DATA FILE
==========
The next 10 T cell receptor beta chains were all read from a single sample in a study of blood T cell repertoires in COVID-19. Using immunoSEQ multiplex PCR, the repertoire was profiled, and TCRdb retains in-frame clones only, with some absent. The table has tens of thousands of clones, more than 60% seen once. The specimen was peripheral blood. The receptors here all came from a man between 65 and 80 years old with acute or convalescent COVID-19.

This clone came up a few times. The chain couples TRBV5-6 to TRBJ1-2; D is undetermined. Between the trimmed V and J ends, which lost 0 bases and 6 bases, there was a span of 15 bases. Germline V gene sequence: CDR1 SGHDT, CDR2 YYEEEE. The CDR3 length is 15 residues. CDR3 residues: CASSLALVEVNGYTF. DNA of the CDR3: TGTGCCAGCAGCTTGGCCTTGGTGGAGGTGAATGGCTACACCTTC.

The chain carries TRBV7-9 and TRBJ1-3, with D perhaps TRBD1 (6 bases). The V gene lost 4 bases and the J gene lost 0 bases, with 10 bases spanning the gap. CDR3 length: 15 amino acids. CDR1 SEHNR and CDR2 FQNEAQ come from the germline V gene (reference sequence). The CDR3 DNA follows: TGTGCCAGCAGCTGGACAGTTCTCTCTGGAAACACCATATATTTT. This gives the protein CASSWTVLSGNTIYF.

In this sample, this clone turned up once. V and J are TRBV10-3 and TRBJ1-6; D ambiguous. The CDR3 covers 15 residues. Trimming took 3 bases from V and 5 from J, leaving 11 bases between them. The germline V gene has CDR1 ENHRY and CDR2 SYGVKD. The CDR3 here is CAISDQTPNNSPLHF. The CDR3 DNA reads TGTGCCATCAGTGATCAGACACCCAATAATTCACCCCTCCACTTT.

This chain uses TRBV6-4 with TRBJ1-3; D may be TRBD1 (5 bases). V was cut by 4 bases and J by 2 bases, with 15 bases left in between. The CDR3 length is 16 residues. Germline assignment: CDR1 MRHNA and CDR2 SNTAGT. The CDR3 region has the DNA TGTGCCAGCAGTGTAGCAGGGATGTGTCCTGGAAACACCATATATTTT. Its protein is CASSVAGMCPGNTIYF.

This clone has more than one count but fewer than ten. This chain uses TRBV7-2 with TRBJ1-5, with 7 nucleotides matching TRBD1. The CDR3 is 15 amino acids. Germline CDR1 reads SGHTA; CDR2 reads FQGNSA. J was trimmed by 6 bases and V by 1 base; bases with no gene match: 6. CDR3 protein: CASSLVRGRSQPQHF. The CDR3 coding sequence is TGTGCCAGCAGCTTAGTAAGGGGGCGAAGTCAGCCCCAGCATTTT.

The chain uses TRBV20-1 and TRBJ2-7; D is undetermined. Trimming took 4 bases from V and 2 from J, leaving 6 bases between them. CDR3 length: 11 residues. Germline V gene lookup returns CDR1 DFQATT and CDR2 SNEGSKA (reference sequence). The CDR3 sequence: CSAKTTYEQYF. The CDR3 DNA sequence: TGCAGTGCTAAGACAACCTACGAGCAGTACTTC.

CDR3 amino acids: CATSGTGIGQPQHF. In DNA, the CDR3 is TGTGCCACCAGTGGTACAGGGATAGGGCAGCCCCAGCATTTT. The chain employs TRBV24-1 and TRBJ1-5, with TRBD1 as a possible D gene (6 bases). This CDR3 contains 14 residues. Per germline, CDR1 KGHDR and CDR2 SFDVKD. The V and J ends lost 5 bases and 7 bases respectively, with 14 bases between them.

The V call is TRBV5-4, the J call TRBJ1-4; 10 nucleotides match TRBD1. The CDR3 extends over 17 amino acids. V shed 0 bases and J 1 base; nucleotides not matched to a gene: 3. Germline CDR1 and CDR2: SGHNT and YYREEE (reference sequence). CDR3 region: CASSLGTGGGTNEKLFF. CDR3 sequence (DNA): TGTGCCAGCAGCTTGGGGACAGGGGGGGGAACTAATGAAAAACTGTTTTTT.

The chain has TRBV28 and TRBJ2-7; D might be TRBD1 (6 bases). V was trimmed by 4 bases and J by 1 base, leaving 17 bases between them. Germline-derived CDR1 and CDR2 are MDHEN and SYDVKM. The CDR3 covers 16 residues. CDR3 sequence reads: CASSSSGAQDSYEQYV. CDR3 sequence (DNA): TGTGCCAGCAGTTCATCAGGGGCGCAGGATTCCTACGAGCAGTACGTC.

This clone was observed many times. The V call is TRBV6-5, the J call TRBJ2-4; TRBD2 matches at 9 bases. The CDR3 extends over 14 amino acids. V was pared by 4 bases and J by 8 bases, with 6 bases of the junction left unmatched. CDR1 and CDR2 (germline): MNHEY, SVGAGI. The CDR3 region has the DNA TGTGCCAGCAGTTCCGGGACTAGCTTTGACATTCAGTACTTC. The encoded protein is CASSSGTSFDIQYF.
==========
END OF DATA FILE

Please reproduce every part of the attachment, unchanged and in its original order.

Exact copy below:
The next 10 T cell receptor beta chains were all read from a single sample in a study of blood T cell repertoires in COVID-19. Using immunoSEQ multiplex PCR, the repertoire was profiled, and TCRdb retains in-frame clones only, with some absent. The table has tens of thousands of clones, more than 60% seen once. The specimen was peripheral blood. The receptors here all came from a man between 65 and 80 years old with acute or convalescent COVID-19.

This clone came up a few times. The chain couples TRBV5-6 to TRBJ1-2; D is undetermined. Between the trimmed V and J ends, which lost 0 bases and 6 bases, there was a span of 15 bases. Germline V gene sequence: CDR1 SGHDT, CDR2 YYEEEE. The CDR3 length is 15 residues. CDR3 residues: CASSLALVEVNGYTF. DNA of the CDR3: TGTGCCAGCAGCTTGGCCTTGGTGGAGGTGAATGGCTACACCTTC.

The chain carries TRBV7-9 and TRBJ1-3, with D perhaps TRBD1 (6 bases). The V gene lost 4 bases and the J gene lost 0 bases, with 10 bases spanning the gap. CDR3 length: 15 amino acids. CDR1 SEHNR and CDR2 FQNEAQ come from the germline V gene (reference sequence). The CDR3 DNA follows: TGTGCCAGCAGCTGGACAGTTCTCTCTGGAAACACCATATATTTT. This gives the protein CASSWTVLSGNTIYF.

In this sample, this clone turned up once. V and J are TRBV10-3 and TRBJ1-6; D ambiguous. The CDR3 covers 15 residues. Trimming took 3 bases from V and 5 from J, leaving 11 bases between them. The germline V gene has CDR1 ENHRY and CDR2 SYGVKD. The CDR3 here is CAISDQTPNNSPLHF. The CDR3 DNA reads TGTGCCATCAGTGATCAGACACCCAATAATTCACCCCTCCACTTT.

This chain uses TRBV6-4 with TRBJ1-3; D may be TRBD1 (5 bases). V was cut by 4 bases and J by 2 bases, with 15 bases left in between. The CDR3 length is 16 residues. Germline assignment: CDR1 MRHNA and CDR2 SNTAGT. The CDR3 region has the DNA TGTGCCAGCAGTGTAGCAGGGATGTGTCCTGGAAACACCATATATTTT. Its protein is CASSVAGMCPGNTIYF.

This clone has more than one count but fewer than ten. This chain uses TRBV7-2 with TRBJ1-5, with 7 nucleotides matching TRBD1. The CDR3 is 15 amino acids. Germline CDR1 reads SGHTA; CDR2 reads FQGNSA. J was trimmed by 6 bases and V by 1 base; bases with no gene match: 6. CDR3 protein: CASSLVRGRSQPQHF. The CDR3 coding sequence is TGTGCCAGCAGCTTAGTAAGGGGGCGAAGTCAGCCCCAGCATTTT.

The chain uses TRBV20-1 and TRBJ2-7; D is undetermined. Trimming took 4 bases from V and 2 from J, leaving 6 bases between them. CDR3 length: 11 residues. Germline V gene lookup returns CDR1 DFQATT and CDR2 SNEGSKA (reference sequence). The CDR3 sequence: CSAKTTYEQYF. The CDR3 DNA sequence: TGCAGTGCTAAGACAACCTACGAGCAGTACTTC.

CDR3 amino acids: CATSGTGIGQPQHF. In DNA, the CDR3 is TGTGCCACCAGTGGTACAGGGATAGGGCAGCCCCAGCATTTT. The chain employs TRBV24-1 and TRBJ1-5, with TRBD1 as a possible D gene (6 bases). This CDR3 contains 14 residues. Per germline, CDR1 KGHDR and CDR2 SFDVKD. The V and J ends lost 5 bases and 7 bases respectively, with 14 bases between them.

The V call is TRBV5-4, the J call TRBJ1-4; 10 nucleotides match TRBD1. The CDR3 extends over 17 amino acids. V shed 0 bases and J 1 base; nucleotides not matched to a gene: 3. Germline CDR1 and CDR2: SGHNT and YYREEE (reference sequence). CDR3 region: CASSLGTGGGTNEKLFF. CDR3 sequence (DNA): TGTGCCAGCAGCTTGGGGACAGGGGGGGGAACTAATGAAAAACTGTTTTTT.

The chain has TRBV28 and TRBJ2-7; D might be TRBD1 (6 bases). V was trimmed by 4 bases and J by 1 base, leaving 17 bases between them. Germline-derived CDR1 and CDR2 are MDHEN and SYDVKM. The CDR3 covers 16 residues. CDR3 sequence reads: CASSSSGAQDSYEQYV. CDR3 sequence (DNA): TGTGCCAGCAGTTCATCAGGGGCGCAGGATTCCTACGAGCAGTACGTC.

This clone was observed many times. The V call is TRBV6-5, the J call TRBJ2-4; TRBD2 matches at 9 bases. The CDR3 extends over 14 amino acids. V was pared by 4 bases and J by 8 bases, with 6 bases of the junction left unmatched. CDR1 and CDR2 (germline): MNHEY, SVGAGI. The CDR3 region has the DNA TGTGCCAGCAGTTCCGGGACTAGCTTTGACATTCAGTACTTC. The encoded protein is CASSSGTSFDIQYF.